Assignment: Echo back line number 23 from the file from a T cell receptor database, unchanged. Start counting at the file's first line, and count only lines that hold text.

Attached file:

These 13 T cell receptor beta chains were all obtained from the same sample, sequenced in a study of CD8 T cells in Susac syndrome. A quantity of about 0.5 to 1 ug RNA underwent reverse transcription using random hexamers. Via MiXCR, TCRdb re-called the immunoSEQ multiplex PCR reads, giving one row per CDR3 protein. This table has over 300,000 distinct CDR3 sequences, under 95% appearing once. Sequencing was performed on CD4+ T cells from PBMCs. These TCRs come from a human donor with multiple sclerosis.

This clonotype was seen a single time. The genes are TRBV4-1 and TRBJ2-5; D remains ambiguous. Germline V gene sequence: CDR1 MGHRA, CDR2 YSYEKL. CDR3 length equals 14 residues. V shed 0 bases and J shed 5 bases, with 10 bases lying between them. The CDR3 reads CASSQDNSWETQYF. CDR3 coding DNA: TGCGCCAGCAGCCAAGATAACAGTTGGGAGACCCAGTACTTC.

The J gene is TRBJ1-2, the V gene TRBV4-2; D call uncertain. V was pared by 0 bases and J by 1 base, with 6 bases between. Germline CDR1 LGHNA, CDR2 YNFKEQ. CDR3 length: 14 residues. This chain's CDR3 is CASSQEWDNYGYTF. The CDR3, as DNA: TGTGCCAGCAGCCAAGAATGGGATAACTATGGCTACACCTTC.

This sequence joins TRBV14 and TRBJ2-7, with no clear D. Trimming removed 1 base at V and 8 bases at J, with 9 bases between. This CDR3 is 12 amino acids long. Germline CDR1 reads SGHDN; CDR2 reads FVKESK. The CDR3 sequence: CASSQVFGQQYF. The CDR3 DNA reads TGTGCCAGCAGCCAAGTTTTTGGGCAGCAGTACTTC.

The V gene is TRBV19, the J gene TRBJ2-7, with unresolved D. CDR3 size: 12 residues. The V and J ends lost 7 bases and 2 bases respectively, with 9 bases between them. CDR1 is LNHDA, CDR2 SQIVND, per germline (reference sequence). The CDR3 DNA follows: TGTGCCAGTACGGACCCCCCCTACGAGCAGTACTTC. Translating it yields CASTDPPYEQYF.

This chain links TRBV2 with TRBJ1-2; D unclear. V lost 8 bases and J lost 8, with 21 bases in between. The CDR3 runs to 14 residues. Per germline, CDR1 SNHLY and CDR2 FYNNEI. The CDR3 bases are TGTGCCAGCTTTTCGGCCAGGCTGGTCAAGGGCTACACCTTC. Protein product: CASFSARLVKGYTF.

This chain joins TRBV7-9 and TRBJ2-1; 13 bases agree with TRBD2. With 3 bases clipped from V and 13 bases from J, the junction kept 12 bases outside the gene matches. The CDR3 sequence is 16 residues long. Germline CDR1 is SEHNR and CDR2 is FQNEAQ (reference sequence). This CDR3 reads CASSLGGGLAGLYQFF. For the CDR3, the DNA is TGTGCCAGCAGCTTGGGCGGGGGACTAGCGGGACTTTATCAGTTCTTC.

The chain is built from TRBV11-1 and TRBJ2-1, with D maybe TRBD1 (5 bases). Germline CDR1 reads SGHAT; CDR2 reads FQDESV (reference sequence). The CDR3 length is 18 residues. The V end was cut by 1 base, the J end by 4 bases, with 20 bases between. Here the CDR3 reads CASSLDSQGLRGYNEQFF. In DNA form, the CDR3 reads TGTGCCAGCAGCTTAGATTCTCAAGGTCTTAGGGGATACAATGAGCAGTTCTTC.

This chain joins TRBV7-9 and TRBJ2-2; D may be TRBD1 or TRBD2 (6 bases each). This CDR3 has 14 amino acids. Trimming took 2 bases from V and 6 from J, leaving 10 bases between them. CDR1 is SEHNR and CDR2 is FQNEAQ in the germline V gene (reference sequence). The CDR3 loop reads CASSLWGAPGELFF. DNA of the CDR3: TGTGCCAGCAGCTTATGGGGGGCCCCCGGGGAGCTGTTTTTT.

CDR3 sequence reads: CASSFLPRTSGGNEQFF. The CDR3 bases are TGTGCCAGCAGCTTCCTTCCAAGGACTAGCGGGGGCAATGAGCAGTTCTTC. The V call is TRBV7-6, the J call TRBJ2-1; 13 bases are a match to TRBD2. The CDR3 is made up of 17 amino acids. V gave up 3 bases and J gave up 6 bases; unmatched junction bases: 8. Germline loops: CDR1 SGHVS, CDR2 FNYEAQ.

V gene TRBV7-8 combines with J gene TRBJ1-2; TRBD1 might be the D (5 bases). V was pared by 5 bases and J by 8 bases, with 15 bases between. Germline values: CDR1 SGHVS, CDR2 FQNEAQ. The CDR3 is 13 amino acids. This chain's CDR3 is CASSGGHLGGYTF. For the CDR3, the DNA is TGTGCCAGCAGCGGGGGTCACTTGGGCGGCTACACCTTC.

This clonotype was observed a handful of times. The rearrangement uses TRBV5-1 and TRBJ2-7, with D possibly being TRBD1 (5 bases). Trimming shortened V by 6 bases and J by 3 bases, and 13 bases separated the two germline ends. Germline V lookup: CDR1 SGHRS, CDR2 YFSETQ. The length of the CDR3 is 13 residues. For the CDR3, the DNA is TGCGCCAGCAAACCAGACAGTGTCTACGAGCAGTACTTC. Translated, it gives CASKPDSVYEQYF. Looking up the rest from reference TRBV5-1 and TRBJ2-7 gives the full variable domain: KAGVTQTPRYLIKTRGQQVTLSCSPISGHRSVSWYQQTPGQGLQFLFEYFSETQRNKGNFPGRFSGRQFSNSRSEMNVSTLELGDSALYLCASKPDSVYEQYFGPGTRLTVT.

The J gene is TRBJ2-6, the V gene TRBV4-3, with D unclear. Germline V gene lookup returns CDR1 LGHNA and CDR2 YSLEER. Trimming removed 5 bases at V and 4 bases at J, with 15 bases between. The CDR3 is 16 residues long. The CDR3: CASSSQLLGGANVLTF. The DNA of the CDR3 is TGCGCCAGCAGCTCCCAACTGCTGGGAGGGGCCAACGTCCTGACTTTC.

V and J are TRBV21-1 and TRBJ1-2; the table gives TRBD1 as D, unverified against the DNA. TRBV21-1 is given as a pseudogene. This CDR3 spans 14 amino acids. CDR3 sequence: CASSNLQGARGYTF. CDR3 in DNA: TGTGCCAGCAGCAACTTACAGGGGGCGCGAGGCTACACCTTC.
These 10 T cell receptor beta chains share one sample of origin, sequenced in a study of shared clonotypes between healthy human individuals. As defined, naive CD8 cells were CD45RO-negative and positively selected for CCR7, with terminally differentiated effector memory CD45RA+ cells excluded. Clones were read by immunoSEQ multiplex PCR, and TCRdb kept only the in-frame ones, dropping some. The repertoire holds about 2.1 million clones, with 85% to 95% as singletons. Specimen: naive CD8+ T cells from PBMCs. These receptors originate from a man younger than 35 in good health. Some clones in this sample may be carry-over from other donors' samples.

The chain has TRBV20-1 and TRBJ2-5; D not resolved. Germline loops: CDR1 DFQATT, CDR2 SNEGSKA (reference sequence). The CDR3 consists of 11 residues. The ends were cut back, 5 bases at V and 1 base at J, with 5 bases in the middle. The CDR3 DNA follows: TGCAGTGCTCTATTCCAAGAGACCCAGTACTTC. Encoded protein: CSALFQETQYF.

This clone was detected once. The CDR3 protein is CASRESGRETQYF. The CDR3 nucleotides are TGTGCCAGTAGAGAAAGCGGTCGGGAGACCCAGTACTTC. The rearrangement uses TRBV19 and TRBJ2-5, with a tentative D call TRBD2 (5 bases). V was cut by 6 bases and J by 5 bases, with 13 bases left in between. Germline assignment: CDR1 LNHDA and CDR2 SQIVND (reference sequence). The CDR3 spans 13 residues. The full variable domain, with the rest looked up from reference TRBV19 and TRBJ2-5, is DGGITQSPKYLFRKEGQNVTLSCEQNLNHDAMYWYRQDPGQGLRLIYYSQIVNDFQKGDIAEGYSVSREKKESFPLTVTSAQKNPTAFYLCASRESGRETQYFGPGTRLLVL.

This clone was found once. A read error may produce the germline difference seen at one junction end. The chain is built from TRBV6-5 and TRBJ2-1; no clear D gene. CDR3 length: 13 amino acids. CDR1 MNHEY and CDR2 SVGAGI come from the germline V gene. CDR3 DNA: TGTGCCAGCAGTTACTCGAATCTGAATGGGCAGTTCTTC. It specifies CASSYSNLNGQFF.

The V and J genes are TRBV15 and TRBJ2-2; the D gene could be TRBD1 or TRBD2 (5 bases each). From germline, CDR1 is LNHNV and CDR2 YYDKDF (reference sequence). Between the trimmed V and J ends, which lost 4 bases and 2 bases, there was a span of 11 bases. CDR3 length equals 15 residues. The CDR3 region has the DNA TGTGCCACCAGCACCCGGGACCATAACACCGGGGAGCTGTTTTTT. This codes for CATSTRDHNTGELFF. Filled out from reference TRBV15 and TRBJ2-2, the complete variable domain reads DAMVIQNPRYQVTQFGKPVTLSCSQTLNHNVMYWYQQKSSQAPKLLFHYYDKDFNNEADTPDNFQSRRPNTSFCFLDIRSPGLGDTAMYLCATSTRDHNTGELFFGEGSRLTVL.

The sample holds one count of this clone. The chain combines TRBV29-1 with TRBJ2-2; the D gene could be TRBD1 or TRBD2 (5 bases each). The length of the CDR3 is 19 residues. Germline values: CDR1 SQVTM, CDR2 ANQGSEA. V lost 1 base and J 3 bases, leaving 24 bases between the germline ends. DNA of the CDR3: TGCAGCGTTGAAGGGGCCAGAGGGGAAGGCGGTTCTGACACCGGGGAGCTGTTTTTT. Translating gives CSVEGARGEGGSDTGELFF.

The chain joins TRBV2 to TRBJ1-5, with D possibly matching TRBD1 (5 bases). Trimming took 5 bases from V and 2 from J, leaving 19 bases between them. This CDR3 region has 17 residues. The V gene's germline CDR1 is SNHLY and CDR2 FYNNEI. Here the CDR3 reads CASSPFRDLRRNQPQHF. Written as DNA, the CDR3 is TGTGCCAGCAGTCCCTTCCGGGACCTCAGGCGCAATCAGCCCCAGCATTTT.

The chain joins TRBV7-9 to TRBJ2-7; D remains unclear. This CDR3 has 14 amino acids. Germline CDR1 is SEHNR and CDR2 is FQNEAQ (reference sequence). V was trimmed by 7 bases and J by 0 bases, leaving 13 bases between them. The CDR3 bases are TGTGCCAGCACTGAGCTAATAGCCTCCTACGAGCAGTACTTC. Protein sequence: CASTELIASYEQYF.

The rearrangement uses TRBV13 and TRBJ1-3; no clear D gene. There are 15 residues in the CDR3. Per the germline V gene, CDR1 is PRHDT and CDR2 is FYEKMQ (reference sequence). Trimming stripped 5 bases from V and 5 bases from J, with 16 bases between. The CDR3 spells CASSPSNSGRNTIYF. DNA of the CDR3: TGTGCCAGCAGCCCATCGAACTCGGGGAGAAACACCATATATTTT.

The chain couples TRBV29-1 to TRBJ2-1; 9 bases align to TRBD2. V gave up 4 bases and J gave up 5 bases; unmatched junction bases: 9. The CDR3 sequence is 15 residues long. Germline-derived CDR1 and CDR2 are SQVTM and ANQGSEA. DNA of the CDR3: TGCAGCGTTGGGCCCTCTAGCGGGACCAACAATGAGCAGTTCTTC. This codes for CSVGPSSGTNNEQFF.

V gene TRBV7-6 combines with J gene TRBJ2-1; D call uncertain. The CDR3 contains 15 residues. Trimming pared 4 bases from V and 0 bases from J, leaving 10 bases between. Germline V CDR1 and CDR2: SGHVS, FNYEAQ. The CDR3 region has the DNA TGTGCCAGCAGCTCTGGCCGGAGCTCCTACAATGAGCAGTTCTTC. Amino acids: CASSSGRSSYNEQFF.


The rearrangement uses TRBV13 and TRBJ1-3; no clear D gene. There are 15 residues in the CDR3. Per the germline V gene, CDR1 is PRHDT and CDR2 is FYEKMQ (reference sequence). Trimming stripped 5 bases from V and 5 bases from J, with 16 bases between. The CDR3 spells CASSPSNSGRNTIYF. DNA of the CDR3: TGTGCCAGCAGCCCATCGAACTCGGGGAGAAACACCATATATTTT.